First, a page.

Erosion Control Blankets

There are certain states across America where the use of an erosion control blanket is a no-brainer. Mountainous regions in the state of Colorado, for example, are prone to sudden and heavy rainstorms. In these instances, the soil needs a dependable and consistent way to be stabilized. 

That’s where an erosion control blanket comes in. 

States around the country experience the effects of soil erosion because run-off (sediment mixed with water) is not the only way soil degrades. It’s a delicate natural resource that’s prone to climate change, wind erosion, and evaporation, which dilutes nutrient content. 

And that’s exactly what erosion control blankets are slowly and steadily trying to turn around. 

What Is An Erosion Control Blanket?

Erosion control blankets are a worthy and innovative solution to all forms of soil erosion. 

True to their name, they blanket the area suffering from erosion and protect the soil from further run-off, evaporation, and degradation. Their open weave allows new plantings to breathe while supporting and covering bare soil areas from further exposure. 

They also stabilize the soil enough to allow root-rich plantings like trees, groundcover, and berry bushes to take hold and rejuvenate the soil — all while ensuring animals can’t feast on your seedlings.

And since they’re built with natural and biodegradable materials, there’s no need to remove a blanket. It will decompose and add to the soil’s nutrients and minerals.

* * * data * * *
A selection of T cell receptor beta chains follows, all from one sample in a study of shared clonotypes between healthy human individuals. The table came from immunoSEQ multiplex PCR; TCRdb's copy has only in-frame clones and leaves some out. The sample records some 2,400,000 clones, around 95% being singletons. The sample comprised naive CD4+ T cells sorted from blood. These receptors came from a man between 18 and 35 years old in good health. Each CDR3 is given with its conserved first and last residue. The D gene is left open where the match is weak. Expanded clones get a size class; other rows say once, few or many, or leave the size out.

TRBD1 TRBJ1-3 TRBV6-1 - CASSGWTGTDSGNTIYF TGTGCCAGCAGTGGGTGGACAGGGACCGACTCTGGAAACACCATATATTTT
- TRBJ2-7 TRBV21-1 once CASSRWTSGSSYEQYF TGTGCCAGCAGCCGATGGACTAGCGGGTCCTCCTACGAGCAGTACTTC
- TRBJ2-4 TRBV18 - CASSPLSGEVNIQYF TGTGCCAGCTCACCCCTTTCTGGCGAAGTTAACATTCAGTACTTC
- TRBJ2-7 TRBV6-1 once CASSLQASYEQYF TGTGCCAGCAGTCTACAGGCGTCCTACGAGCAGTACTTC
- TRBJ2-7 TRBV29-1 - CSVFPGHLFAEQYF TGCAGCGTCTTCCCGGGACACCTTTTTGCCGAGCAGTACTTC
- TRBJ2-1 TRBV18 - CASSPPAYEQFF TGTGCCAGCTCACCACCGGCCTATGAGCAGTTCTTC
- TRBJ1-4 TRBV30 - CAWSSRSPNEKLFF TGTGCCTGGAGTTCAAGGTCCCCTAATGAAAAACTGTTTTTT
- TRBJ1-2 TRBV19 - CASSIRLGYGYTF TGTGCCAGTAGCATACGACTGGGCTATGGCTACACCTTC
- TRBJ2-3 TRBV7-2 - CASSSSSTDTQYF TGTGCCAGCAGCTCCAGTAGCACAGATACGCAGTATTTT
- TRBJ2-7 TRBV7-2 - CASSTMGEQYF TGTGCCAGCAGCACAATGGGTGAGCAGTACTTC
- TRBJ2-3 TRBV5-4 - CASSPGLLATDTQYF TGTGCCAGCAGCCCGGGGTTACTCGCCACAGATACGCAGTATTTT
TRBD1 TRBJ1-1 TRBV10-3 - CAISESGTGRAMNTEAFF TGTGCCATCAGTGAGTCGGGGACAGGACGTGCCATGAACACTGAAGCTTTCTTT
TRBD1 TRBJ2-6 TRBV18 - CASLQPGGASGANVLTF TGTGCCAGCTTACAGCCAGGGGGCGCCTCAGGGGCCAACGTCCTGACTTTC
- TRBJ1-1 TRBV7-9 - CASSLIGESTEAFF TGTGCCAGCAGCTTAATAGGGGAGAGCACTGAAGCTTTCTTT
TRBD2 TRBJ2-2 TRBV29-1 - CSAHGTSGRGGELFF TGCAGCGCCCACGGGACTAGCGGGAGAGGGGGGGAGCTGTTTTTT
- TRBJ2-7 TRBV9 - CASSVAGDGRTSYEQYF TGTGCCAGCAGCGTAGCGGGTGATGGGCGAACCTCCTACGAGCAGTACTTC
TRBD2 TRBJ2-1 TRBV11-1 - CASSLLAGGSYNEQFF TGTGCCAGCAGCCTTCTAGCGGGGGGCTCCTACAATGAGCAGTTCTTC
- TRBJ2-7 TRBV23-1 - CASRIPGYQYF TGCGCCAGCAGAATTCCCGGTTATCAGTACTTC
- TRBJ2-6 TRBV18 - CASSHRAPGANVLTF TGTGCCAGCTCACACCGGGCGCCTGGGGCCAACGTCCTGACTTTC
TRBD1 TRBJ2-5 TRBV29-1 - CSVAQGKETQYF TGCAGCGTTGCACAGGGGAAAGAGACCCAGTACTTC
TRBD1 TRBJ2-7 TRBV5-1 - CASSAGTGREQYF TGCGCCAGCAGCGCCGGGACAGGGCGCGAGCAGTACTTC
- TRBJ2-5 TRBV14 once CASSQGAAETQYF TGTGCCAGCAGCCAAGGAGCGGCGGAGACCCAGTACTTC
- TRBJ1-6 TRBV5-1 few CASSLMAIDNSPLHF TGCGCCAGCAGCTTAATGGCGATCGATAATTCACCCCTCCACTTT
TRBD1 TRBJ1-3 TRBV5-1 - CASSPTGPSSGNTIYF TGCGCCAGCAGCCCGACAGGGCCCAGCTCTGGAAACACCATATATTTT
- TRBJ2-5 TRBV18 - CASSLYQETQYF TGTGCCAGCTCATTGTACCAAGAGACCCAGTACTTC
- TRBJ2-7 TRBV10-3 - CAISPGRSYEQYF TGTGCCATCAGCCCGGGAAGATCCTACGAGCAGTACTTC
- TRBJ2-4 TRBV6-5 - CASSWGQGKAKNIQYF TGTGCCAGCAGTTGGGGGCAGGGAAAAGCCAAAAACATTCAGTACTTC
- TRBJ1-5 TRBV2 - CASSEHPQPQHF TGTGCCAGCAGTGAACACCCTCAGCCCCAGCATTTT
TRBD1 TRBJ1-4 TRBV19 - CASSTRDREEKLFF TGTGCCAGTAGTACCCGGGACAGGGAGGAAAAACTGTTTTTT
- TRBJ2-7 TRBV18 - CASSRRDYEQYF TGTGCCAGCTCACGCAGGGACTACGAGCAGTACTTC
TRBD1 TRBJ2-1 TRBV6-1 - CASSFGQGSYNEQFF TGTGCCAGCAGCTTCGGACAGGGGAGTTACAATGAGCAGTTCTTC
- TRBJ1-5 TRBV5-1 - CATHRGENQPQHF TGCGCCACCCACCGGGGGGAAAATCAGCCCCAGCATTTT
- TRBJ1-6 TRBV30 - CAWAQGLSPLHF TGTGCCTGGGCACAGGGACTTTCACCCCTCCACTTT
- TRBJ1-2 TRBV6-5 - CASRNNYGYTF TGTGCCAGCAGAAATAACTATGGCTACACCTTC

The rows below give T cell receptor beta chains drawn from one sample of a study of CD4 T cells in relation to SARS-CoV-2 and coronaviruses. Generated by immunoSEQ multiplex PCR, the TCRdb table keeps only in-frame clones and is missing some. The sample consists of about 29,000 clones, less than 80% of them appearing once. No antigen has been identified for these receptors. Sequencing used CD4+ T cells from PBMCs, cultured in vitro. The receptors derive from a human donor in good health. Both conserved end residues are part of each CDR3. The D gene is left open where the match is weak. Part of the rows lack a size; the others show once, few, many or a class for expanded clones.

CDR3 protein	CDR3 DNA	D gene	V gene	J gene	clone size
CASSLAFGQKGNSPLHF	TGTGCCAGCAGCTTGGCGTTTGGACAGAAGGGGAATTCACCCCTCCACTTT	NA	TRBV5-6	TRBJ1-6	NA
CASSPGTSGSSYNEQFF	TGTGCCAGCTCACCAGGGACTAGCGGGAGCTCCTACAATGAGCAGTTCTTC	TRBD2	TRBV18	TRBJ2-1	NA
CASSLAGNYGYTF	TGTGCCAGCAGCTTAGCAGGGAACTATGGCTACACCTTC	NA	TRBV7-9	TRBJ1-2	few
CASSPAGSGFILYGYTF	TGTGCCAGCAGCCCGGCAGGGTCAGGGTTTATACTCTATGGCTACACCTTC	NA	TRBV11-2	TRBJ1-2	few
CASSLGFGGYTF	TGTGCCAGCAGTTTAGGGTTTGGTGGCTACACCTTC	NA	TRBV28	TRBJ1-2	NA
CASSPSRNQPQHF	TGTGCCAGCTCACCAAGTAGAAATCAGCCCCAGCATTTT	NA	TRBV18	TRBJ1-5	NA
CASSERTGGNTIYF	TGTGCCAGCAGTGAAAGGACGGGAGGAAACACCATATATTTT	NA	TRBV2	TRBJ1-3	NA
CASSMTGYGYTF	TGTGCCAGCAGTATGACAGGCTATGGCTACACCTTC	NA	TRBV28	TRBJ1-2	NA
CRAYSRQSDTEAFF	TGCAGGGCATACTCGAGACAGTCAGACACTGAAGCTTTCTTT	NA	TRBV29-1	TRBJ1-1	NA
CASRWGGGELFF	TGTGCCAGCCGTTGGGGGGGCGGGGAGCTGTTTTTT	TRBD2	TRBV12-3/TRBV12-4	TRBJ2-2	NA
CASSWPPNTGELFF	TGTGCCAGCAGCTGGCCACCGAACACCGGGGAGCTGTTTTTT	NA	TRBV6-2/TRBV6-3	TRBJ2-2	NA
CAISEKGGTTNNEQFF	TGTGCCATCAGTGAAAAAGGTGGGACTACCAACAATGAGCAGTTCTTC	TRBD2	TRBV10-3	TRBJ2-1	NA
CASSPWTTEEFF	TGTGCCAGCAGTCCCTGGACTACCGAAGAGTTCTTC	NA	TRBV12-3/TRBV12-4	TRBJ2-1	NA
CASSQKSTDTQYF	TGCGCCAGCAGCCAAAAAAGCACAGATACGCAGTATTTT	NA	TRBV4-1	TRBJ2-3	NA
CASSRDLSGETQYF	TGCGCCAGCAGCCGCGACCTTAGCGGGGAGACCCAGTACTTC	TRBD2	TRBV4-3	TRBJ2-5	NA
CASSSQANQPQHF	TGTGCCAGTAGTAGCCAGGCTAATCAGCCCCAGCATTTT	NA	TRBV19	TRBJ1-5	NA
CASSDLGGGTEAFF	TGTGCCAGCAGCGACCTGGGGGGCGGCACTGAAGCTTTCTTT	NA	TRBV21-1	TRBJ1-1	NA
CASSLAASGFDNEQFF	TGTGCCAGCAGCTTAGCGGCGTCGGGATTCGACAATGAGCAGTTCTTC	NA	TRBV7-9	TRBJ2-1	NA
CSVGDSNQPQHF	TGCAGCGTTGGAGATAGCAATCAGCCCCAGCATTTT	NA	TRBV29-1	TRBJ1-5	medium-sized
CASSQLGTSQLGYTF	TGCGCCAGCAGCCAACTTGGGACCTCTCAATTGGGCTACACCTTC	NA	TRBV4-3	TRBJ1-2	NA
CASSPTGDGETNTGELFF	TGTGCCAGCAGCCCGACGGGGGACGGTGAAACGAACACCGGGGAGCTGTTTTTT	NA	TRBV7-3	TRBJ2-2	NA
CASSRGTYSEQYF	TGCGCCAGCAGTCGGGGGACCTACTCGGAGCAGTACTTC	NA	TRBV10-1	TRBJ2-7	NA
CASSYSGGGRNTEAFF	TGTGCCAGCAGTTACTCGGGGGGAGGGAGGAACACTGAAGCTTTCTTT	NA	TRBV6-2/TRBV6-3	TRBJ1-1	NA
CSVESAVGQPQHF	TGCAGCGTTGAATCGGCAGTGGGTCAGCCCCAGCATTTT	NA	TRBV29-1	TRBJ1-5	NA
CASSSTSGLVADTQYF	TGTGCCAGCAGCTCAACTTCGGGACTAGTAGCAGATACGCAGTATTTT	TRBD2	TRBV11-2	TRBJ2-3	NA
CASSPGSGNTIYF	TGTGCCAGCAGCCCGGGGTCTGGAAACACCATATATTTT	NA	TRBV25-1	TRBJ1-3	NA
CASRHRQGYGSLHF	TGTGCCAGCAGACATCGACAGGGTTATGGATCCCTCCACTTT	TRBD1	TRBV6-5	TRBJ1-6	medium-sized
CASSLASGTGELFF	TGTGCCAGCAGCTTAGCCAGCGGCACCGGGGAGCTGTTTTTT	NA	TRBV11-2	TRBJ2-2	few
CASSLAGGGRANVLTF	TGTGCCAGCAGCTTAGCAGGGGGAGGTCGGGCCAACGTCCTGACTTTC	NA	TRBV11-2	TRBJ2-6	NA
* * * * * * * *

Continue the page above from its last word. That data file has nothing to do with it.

They’re essentially used to help soil regain its footing and anchor itself to the land naturally. Erosion control products buy time and enforce protection, either long-term or short-term. 

You’ll often find that construction and landscaping companies will use ECBs as a preventative measure in large developments that include slopes, stream banks, and wetland edges. This helps to preserve soil-rich areas and protect bare soil areas from further degradation.

Types of Erosion Control Blankets

There are several types of erosion control blankets, but they all fall under one of two categories: natural and synthetic. They’re typically laid down in rolls, like sod, and anchored to the ground with either staples or pins. 

You can also secure erosion control blankets with live stakes, fascines (wattles), and brush layers.

The dense matrix of natural weaves include materials like straw, curled wood, and coconut fiber. These fibers may themselves be held together with plastic or synthetic netting. 

There are several synthetic fabrics and materials used to make them, but not all ECBs are suitable for high traffic areas, wetlands, or embankments. For example, plastic netting can be used to divert run-off from embankments for short periods, but should not be used for aquatic environments. 

Jute, on the other hand, is the standard for landscaping, whereas burlap is the go-to for immediate erosion control on extremely steep slopes already in danger of disintegration. 

Natural erosion control blankets also include geotextiles not to be confused for geofabrics. Geotextiles include materials like burlap, jute mesh, and coir mat, whereas geofabrics are a woven or non-woven polypropylene fabric. 

Each has advantages, and manufacturers will also offer a blend of synthetic and natural or biodegradable ECB weaves to give consumers the strengths of both. 

Benefits Of Erosion Control Blankets